Tiny Build Games have recently published a linux game of theirs called “No Time to Escape” and followed up the commercial release by uploading the game to the Pirate Bay, a website that specializes in sharing files that allow for people to download complete content like video games. The Pirate Bay is named after piracy, the term for accessing content illegally by gaining unauthorized access to it. Piracy is a problem since it gives users access to content but developers no revenue for that access to the content that they created. To put into context what Tiny Build Games has done, it would be like spending months writing an 800 page, APA format document on baby seals for a book publisher that would pay a sizable advance but then xeroxing and scanning copies of it and handing it out directly to people interested in buying the actual book. The company even added pirate hats to their characters to laugh it off and according to them sales of their game increased.
Anything of value that can be placed into digital form will eventually be cracked and uploaded to the internet for anyone to download. It wouldn’t be so difficult to place an ad into something uploaded to the pirate bay to gain revenue in that manner. As evidenced by the sales increase for No Time to Escape, there are plenty of people that pirate that also purchase their content. Piracy is usually spoken of vehemently and spoken of in a way that implies that piraters exclusively pirate and that shoppers only buy everything that they own. That’s obviously not true, and the tossing around of piracy rates as a direct correlation to lost sales is also false. I’m not going to argue that people deserve to be able to pirate and to receive paid content for free. It’s just a simple fact that people will steal anything in this world and to expect anything otherwise is madness. Instead, it may be best to try to co-opt it into sales. Use the pirates as beta testers since developers have complained of pirates contacting them for support with game issues that they purposely put into a torrented copy of their game. If they’re willing to use bandwith and time to get at your game, find a way to make the best of it. I will make sure to include consideration for this in the planned release of Domipop.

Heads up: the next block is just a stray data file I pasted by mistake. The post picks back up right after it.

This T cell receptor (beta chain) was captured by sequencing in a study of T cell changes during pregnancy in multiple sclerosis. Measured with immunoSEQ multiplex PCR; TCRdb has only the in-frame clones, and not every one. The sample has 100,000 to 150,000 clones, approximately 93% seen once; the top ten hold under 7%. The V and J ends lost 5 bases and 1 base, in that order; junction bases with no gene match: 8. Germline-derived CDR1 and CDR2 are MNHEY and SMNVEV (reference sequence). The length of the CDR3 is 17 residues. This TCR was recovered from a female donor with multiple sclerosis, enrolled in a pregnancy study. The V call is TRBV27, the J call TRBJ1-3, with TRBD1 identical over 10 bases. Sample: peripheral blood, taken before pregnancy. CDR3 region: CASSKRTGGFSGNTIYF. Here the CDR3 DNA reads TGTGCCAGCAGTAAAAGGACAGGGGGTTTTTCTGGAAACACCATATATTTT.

Another strategy to take would be Notch’s, the creator of Minecraft. He started with a game that was in development and sold it for dead cheap and offered free upgrades forever. Purchasers were essentially funding development of the game and paid because they believed in its’ potential and jumped in on a deal. That wouldn’t be a bad path to take at all. If a game has a nice appeal and can speak to its’ audience then it should be possible for it to become funded. If it doesn’t then it’s time to move on to the next game. Have you ever downloaded a game or music and later bought it?